Essays / The Pontifical Papers

Why Nigeria continues to be disorganised | by Ayo Sogunro

Nigeria continues to be proof that the whole can be lesser than the sum of the parts; we are individually great but collectively poor. This is not just about economic poverty, but also about the general state of our governance. We have some of the most expensive cars being driven on the worst roads. Our people carry around modern gadgets that cannot be powered by the public power supply. Our wealthiest build impressive mansions but they have little or no public security for these. The country with Africa’s richest man is also the country with the highest extreme poverty rate in the world.

It is clear, therefore, that our problem is how to associate with one another and organise ourselves. Individually, Nigerians can – and do – excel. When we migrate, many Nigerians tend to do very well in functional settings. Our domestic problem is how we can work together for the good of all. And, so far, we have been unable to organise ourselves in a way that harnesses individual abilities and resources for the collective good. When we cannot efficiently organise ourselves for simple social tasks such as elections, censuses, or even bus stop drop-offs and pick-ups, how will we be able to address more complicated social tasks that require oversight on lots of moving parts, such as security and the economy?

There is a tendency for us to blame ourselves – or, rather, other ordinary Nigerians – for this organisational challenge. There are daily examples on social media showing up Nigerians for not using public facilities responsibly, Nigerians jumping queues, Nigerians driving against traffic, Nigerians stealing or vandalising public equipment, and so on. The usual phrase that follows these kinds of post is: ‘Is Buhari also to blame for this?’ Certainly, there is some merit in that argument: Nigerians are often rough, rushed, and  rubbish. We lack social discipline and we are definitely not even qualified to buy tickets to watch societies competing for best-behaved in the world.

But, this cannot be the end of the story. We cannot just simply preach at Nigerians to ‘do better’ or ‘be the change’ and expect everything to work out magically. This is the shortcut approach of Buhari’s failed ‘War Against Indiscipline’ and ‘Change Begins With Me’ campaigns. Instead, we have to ask: Why do Nigerians act in this socially unsustainable  way? Have we always been like this? If not, what has caused the deterioration and how can we stop this cause?

This kind of root cause analysis takes us back to leadership indiscipline. When our leaders are exempted from complying with rules of social order, then those who are connected to them begin to claim the same privileges until it trickles down all the way to ordinary people. If a minister or commissioner does not have to queue in line or wait in traffic like everyone else, why would anyone else? Nigerian leaders do not behave badly because society behaves badly, society behaves badly because our leaders behave badly.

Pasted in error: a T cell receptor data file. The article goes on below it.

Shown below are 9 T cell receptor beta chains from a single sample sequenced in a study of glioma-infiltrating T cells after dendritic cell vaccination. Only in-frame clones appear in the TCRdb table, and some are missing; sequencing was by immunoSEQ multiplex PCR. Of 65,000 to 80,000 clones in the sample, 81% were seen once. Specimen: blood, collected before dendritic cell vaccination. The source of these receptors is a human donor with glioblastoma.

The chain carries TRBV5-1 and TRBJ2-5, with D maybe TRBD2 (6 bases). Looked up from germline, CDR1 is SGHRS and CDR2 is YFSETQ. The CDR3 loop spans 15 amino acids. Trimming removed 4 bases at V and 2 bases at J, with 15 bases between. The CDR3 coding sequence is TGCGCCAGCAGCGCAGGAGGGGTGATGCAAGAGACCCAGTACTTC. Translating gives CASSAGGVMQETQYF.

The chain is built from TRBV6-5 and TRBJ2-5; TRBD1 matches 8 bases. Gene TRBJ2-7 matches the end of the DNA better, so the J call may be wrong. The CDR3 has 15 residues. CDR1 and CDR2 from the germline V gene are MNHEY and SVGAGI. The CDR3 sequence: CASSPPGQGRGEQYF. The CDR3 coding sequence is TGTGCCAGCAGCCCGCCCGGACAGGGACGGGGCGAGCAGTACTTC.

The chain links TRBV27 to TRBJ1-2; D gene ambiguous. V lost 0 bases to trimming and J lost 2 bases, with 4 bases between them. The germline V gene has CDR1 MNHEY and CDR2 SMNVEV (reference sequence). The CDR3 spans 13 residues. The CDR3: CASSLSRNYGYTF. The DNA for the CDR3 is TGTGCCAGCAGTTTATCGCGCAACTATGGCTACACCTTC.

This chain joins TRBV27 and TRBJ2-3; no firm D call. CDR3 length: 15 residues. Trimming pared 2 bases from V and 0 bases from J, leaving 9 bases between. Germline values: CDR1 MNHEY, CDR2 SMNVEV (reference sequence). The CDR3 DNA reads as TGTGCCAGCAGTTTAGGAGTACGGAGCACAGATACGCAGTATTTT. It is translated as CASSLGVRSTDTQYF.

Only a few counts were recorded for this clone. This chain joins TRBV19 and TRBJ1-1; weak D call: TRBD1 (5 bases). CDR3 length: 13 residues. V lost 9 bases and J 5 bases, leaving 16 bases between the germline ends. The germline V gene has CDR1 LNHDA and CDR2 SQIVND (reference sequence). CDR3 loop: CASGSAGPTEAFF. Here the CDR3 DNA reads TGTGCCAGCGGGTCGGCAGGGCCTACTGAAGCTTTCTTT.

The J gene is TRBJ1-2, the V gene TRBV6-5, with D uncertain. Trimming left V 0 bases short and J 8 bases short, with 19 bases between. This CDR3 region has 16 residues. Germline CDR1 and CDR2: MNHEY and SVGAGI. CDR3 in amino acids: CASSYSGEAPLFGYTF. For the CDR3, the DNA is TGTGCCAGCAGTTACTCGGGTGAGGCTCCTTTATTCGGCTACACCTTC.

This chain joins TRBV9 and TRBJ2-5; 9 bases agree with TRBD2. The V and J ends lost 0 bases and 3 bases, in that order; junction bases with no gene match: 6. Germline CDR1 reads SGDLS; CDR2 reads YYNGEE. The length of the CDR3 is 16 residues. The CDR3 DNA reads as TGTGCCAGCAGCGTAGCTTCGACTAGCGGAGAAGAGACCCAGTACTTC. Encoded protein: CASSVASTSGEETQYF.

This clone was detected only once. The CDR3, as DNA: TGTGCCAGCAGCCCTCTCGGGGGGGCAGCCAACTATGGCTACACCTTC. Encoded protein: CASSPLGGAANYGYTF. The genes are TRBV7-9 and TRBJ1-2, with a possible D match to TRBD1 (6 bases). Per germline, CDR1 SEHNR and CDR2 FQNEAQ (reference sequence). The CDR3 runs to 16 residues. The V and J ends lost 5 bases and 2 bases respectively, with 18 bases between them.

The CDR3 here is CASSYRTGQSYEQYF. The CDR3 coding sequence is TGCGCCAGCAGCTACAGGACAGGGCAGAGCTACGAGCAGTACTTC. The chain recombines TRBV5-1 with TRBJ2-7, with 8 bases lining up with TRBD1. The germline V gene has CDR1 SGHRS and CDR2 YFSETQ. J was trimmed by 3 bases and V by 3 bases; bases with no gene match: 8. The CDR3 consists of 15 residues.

If this is the case, then why do Nigerian leaders lack discipline? Because our political system – including its laws, policies, and traditions –  allows them to be. Our political system confers so much powers, privileges, and discretions on our leadership exempting them from the general application of law or empowering them to act in any way they like without accountability or consequences. And they the majority of them take advantage of these.

These unfettered political powers came with colonialism. The laws made by the British gave Governor-Generals, Governors, and District Officers wide and unsupervised executive powers to control the population and exploit resources. The new political leadership deteriorated our traditional concepts of social order – community and cohesion –  and led to unhealthy individualism and competitiveness. When the British left, they did not reform those powers: they passed it on to our leaders. And, since 1960, we have not examined these laws and the administrative systems under them to reduce these reckless powers and put our leadership under control. Instead, the military has expanded and perfected this system of unaccountability. Today, Nigeria has a constitution that, among other problematic provisions, restricts the courts from looking into ‘any issue or question’ on whether the actions or omission of ‘any authority or person’ conforms with the objectives of the Constitution itself. Zero accountability.

The nature of a country’s political system necessarily determines the behaviour of the country’s leadership. And the behaviour of the leaders steers the direction of society.  Nigeria uses a highly-centralised, colonially-designed and military-perfected patronage political system that has ensured ‘anyhowness’ and zero accountability in leadership from top to bottom, while also ensuring hypocritical sycophancy from bottom to top.  We cannot expect functional social attitudes at the level of ordinary citizens when the system is rotten from the top. If we truly want to change Nigerian society and shape us into a more organised and disciplined society, then we have to start with the fundamental rules of our association: by changing the nature and design of our political system.

Originally published here in slightly modified form for my monthly column for The Guardian.

Also, watch my interview on related issues with Sahara Reporters:

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Ever wondered about the class structure of Nigerian society? Read the mini-series on the Hierarchy of Nigerian Policy.


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